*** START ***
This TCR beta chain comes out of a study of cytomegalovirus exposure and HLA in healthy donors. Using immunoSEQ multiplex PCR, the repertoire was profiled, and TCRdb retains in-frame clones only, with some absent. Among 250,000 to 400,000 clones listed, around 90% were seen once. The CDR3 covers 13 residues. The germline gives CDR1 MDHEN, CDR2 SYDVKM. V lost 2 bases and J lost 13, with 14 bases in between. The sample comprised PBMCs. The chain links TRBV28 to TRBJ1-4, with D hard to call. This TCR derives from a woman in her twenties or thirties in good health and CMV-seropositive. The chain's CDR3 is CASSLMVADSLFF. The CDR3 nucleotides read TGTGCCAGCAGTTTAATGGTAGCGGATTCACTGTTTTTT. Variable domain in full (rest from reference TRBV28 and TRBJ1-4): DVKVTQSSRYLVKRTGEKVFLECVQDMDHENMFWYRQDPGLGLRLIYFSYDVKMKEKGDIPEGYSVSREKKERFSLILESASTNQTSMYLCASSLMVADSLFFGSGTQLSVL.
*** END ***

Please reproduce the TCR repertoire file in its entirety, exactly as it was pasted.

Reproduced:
This TCR beta chain comes out of a study of cytomegalovirus exposure and HLA in healthy donors. Using immunoSEQ multiplex PCR, the repertoire was profiled, and TCRdb retains in-frame clones only, with some absent. Among 250,000 to 400,000 clones listed, around 90% were seen once. The CDR3 covers 13 residues. The germline gives CDR1 MDHEN, CDR2 SYDVKM. V lost 2 bases and J lost 13, with 14 bases in between. The sample comprised PBMCs. The chain links TRBV28 to TRBJ1-4, with D hard to call. This TCR derives from a woman in her twenties or thirties in good health and CMV-seropositive. The chain's CDR3 is CASSLMVADSLFF. The CDR3 nucleotides read TGTGCCAGCAGTTTAATGGTAGCGGATTCACTGTTTTTT. Variable domain in full (rest from reference TRBV28 and TRBJ1-4): DVKVTQSSRYLVKRTGEKVFLECVQDMDHENMFWYRQDPGLGLRLIYFSYDVKMKEKGDIPEGYSVSREKKERFSLILESASTNQTSMYLCASSLMVADSLFFGSGTQLSVL.